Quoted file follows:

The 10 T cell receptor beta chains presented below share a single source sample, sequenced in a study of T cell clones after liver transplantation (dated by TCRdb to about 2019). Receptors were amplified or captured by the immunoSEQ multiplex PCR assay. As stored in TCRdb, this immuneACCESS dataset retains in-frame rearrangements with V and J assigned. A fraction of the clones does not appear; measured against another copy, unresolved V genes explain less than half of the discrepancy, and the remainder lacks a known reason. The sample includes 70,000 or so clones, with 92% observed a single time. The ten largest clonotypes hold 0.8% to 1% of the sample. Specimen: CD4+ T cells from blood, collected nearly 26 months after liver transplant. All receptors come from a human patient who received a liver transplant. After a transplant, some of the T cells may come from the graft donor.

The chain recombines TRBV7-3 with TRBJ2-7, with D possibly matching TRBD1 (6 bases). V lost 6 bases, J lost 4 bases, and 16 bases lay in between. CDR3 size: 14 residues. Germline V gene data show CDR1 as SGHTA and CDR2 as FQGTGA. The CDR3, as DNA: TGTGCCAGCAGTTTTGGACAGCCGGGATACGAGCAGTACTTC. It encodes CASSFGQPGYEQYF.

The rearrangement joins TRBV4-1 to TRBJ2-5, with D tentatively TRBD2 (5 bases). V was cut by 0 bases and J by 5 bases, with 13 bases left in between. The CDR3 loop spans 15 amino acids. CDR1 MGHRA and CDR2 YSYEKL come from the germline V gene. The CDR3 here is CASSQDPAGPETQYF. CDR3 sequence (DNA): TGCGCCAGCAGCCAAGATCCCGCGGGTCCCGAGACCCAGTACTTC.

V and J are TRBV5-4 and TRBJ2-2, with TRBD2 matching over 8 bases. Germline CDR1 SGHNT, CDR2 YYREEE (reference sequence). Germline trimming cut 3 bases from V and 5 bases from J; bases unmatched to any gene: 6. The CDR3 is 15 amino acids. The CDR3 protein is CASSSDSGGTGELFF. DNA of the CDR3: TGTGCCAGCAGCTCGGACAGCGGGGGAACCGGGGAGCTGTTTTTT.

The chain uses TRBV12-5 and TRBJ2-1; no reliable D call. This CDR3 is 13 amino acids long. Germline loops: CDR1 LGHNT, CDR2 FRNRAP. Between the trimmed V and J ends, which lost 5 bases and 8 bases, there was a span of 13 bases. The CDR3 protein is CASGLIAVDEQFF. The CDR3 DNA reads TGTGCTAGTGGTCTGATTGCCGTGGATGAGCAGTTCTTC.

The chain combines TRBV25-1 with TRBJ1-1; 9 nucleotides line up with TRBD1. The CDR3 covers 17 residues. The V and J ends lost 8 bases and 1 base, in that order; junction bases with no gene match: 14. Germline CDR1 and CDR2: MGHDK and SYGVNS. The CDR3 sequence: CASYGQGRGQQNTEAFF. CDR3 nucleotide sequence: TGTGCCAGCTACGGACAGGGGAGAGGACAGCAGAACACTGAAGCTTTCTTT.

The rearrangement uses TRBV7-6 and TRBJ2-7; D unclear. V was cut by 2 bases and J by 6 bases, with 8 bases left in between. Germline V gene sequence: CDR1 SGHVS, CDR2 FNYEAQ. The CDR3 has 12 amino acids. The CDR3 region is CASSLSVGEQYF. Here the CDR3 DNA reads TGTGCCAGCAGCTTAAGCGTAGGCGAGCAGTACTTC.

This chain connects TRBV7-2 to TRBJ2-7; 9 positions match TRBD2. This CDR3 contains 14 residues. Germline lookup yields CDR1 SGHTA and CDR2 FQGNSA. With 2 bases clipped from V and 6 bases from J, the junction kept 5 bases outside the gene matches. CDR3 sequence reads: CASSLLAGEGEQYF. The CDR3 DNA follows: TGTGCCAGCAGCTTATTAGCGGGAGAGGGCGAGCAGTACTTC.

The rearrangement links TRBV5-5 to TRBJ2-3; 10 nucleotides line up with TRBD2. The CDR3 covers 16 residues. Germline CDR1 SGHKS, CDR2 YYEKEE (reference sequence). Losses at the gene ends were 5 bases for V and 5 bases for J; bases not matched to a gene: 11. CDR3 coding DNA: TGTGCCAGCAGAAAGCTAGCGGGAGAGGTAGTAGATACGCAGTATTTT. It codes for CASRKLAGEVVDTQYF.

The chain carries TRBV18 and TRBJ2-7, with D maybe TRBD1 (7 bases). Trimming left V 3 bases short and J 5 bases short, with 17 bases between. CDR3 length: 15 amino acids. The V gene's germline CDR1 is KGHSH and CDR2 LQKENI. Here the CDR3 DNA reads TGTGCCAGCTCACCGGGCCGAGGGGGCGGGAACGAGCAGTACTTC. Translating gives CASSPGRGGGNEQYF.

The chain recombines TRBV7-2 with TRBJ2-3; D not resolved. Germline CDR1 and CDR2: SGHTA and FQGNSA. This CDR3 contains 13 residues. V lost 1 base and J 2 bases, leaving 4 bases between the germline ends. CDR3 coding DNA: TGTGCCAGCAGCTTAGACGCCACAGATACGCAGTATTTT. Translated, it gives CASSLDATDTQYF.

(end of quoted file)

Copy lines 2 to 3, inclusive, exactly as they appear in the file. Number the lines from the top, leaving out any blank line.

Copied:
The chain recombines TRBV7-3 with TRBJ2-7, with D possibly matching TRBD1 (6 bases). V lost 6 bases, J lost 4 bases, and 16 bases lay in between. CDR3 size: 14 residues. Germline V gene data show CDR1 as SGHTA and CDR2 as FQGTGA. The CDR3, as DNA: TGTGCCAGCAGTTTTGGACAGCCGGGATACGAGCAGTACTTC. It encodes CASSFGQPGYEQYF.

The rearrangement joins TRBV4-1 to TRBJ2-5, with D tentatively TRBD2 (5 bases). V was cut by 0 bases and J by 5 bases, with 13 bases left in between. The CDR3 loop spans 15 amino acids. CDR1 MGHRA and CDR2 YSYEKL come from the germline V gene. The CDR3 here is CASSQDPAGPETQYF. CDR3 sequence (DNA): TGCGCCAGCAGCCAAGATCCCGCGGGTCCCGAGACCCAGTACTTC.